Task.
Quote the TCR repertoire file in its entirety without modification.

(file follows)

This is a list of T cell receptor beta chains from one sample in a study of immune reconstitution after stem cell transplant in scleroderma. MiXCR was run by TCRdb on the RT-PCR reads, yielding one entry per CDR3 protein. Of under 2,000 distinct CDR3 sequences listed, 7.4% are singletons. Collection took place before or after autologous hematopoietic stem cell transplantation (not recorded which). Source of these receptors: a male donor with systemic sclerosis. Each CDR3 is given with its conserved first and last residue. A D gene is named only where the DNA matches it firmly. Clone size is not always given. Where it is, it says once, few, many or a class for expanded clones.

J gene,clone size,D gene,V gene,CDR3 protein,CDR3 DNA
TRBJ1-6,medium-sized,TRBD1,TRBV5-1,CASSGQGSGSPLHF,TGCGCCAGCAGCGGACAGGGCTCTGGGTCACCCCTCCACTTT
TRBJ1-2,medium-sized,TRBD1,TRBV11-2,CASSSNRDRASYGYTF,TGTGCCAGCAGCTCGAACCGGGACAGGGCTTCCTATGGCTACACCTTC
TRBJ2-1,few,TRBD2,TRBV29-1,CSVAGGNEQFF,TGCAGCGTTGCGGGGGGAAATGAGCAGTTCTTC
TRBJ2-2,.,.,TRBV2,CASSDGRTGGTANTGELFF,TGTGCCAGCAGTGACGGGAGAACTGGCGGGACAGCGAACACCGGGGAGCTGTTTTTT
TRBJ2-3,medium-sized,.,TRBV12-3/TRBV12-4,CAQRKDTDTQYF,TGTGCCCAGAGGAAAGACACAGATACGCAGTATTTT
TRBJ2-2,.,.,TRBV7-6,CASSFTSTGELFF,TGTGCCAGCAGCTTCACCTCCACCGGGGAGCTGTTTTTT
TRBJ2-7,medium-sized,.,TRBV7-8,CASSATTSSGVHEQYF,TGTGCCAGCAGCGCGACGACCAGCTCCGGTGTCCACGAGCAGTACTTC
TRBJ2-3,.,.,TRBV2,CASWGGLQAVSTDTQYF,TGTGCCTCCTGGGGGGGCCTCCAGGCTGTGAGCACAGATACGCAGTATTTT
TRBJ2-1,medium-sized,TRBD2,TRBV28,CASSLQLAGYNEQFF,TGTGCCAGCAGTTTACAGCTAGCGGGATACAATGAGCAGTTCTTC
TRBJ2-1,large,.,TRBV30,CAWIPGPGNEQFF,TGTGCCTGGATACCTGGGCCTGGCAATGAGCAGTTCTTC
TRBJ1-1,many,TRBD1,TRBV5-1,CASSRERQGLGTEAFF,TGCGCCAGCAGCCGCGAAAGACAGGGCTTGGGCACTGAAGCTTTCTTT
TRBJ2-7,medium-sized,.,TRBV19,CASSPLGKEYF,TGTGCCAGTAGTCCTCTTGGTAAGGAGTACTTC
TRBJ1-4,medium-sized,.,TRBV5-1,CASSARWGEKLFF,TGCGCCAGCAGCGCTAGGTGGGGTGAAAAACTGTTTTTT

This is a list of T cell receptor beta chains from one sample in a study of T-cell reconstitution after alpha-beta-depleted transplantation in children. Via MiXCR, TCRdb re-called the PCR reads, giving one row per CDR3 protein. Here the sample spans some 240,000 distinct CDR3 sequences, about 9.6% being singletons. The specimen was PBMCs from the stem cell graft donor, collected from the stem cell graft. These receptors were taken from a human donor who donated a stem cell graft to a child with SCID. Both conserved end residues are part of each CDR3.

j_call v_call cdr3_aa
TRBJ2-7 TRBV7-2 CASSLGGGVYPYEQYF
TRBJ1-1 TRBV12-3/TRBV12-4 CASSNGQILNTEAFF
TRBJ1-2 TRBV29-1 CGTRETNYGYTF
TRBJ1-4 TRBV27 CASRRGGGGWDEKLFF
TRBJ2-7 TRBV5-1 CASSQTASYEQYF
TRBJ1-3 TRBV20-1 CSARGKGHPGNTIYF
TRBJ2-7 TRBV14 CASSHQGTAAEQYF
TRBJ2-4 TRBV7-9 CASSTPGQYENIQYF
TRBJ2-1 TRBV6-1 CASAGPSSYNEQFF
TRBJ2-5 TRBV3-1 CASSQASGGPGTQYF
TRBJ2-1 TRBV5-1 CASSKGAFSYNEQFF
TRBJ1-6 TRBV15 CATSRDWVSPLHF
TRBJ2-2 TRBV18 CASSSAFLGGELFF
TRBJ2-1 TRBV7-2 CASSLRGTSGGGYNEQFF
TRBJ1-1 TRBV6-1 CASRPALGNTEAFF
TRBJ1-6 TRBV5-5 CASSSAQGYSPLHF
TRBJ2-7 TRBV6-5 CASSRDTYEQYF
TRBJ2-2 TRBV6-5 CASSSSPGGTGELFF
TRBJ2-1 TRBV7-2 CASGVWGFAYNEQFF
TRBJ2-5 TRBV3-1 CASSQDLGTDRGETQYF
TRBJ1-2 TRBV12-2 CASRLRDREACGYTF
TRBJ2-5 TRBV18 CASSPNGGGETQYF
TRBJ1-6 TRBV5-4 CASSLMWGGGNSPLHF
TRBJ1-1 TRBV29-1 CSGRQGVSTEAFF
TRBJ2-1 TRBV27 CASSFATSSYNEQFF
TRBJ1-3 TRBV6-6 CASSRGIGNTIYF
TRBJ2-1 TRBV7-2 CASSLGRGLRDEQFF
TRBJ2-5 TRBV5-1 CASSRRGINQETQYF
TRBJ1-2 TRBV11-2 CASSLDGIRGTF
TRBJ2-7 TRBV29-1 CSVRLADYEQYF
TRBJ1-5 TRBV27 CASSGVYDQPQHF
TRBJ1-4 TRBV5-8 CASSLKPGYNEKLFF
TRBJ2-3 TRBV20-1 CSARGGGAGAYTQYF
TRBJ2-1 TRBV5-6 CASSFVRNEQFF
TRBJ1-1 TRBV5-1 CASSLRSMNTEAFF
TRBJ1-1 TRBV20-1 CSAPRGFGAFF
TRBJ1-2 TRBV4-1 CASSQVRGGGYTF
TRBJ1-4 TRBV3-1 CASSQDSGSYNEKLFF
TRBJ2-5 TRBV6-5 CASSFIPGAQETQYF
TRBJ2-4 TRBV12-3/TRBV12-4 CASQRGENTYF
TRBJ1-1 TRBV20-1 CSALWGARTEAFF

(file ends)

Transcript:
This is a list of T cell receptor beta chains from one sample in a study of immune reconstitution after stem cell transplant in scleroderma. MiXCR was run by TCRdb on the RT-PCR reads, yielding one entry per CDR3 protein. Of under 2,000 distinct CDR3 sequences listed, 7.4% are singletons. Collection took place before or after autologous hematopoietic stem cell transplantation (not recorded which). Source of these receptors: a male donor with systemic sclerosis. Each CDR3 is given with its conserved first and last residue. A D gene is named only where the DNA matches it firmly. Clone size is not always given. Where it is, it says once, few, many or a class for expanded clones.

J gene,clone size,D gene,V gene,CDR3 protein,CDR3 DNA
TRBJ1-6,medium-sized,TRBD1,TRBV5-1,CASSGQGSGSPLHF,TGCGCCAGCAGCGGACAGGGCTCTGGGTCACCCCTCCACTTT
TRBJ1-2,medium-sized,TRBD1,TRBV11-2,CASSSNRDRASYGYTF,TGTGCCAGCAGCTCGAACCGGGACAGGGCTTCCTATGGCTACACCTTC
TRBJ2-1,few,TRBD2,TRBV29-1,CSVAGGNEQFF,TGCAGCGTTGCGGGGGGAAATGAGCAGTTCTTC
TRBJ2-2,.,.,TRBV2,CASSDGRTGGTANTGELFF,TGTGCCAGCAGTGACGGGAGAACTGGCGGGACAGCGAACACCGGGGAGCTGTTTTTT
TRBJ2-3,medium-sized,.,TRBV12-3/TRBV12-4,CAQRKDTDTQYF,TGTGCCCAGAGGAAAGACACAGATACGCAGTATTTT
TRBJ2-2,.,.,TRBV7-6,CASSFTSTGELFF,TGTGCCAGCAGCTTCACCTCCACCGGGGAGCTGTTTTTT
TRBJ2-7,medium-sized,.,TRBV7-8,CASSATTSSGVHEQYF,TGTGCCAGCAGCGCGACGACCAGCTCCGGTGTCCACGAGCAGTACTTC
TRBJ2-3,.,.,TRBV2,CASWGGLQAVSTDTQYF,TGTGCCTCCTGGGGGGGCCTCCAGGCTGTGAGCACAGATACGCAGTATTTT
TRBJ2-1,medium-sized,TRBD2,TRBV28,CASSLQLAGYNEQFF,TGTGCCAGCAGTTTACAGCTAGCGGGATACAATGAGCAGTTCTTC
TRBJ2-1,large,.,TRBV30,CAWIPGPGNEQFF,TGTGCCTGGATACCTGGGCCTGGCAATGAGCAGTTCTTC
TRBJ1-1,many,TRBD1,TRBV5-1,CASSRERQGLGTEAFF,TGCGCCAGCAGCCGCGAAAGACAGGGCTTGGGCACTGAAGCTTTCTTT
TRBJ2-7,medium-sized,.,TRBV19,CASSPLGKEYF,TGTGCCAGTAGTCCTCTTGGTAAGGAGTACTTC
TRBJ1-4,medium-sized,.,TRBV5-1,CASSARWGEKLFF,TGCGCCAGCAGCGCTAGGTGGGGTGAAAAACTGTTTTTT

This is a list of T cell receptor beta chains from one sample in a study of T-cell reconstitution after alpha-beta-depleted transplantation in children. Via MiXCR, TCRdb re-called the PCR reads, giving one row per CDR3 protein. Here the sample spans some 240,000 distinct CDR3 sequences, about 9.6% being singletons. The specimen was PBMCs from the stem cell graft donor, collected from the stem cell graft. These receptors were taken from a human donor who donated a stem cell graft to a child with SCID. Both conserved end residues are part of each CDR3.

j_call v_call cdr3_aa
TRBJ2-7 TRBV7-2 CASSLGGGVYPYEQYF
TRBJ1-1 TRBV12-3/TRBV12-4 CASSNGQILNTEAFF
TRBJ1-2 TRBV29-1 CGTRETNYGYTF
TRBJ1-4 TRBV27 CASRRGGGGWDEKLFF
TRBJ2-7 TRBV5-1 CASSQTASYEQYF
TRBJ1-3 TRBV20-1 CSARGKGHPGNTIYF
TRBJ2-7 TRBV14 CASSHQGTAAEQYF
TRBJ2-4 TRBV7-9 CASSTPGQYENIQYF
TRBJ2-1 TRBV6-1 CASAGPSSYNEQFF
TRBJ2-5 TRBV3-1 CASSQASGGPGTQYF
TRBJ2-1 TRBV5-1 CASSKGAFSYNEQFF
TRBJ1-6 TRBV15 CATSRDWVSPLHF
TRBJ2-2 TRBV18 CASSSAFLGGELFF
TRBJ2-1 TRBV7-2 CASSLRGTSGGGYNEQFF
TRBJ1-1 TRBV6-1 CASRPALGNTEAFF
TRBJ1-6 TRBV5-5 CASSSAQGYSPLHF
TRBJ2-7 TRBV6-5 CASSRDTYEQYF
TRBJ2-2 TRBV6-5 CASSSSPGGTGELFF
TRBJ2-1 TRBV7-2 CASGVWGFAYNEQFF
TRBJ2-5 TRBV3-1 CASSQDLGTDRGETQYF
TRBJ1-2 TRBV12-2 CASRLRDREACGYTF
TRBJ2-5 TRBV18 CASSPNGGGETQYF
TRBJ1-6 TRBV5-4 CASSLMWGGGNSPLHF
TRBJ1-1 TRBV29-1 CSGRQGVSTEAFF
TRBJ2-1 TRBV27 CASSFATSSYNEQFF
TRBJ1-3 TRBV6-6 CASSRGIGNTIYF
TRBJ2-1 TRBV7-2 CASSLGRGLRDEQFF
TRBJ2-5 TRBV5-1 CASSRRGINQETQYF
TRBJ1-2 TRBV11-2 CASSLDGIRGTF
TRBJ2-7 TRBV29-1 CSVRLADYEQYF
TRBJ1-5 TRBV27 CASSGVYDQPQHF
TRBJ1-4 TRBV5-8 CASSLKPGYNEKLFF
TRBJ2-3 TRBV20-1 CSARGGGAGAYTQYF
TRBJ2-1 TRBV5-6 CASSFVRNEQFF
TRBJ1-1 TRBV5-1 CASSLRSMNTEAFF
TRBJ1-1 TRBV20-1 CSAPRGFGAFF
TRBJ1-2 TRBV4-1 CASSQVRGGGYTF
TRBJ1-4 TRBV3-1 CASSQDSGSYNEKLFF
TRBJ2-5 TRBV6-5 CASSFIPGAQETQYF
TRBJ2-4 TRBV12-3/TRBV12-4 CASQRGENTYF
TRBJ1-1 TRBV20-1 CSALWGARTEAFF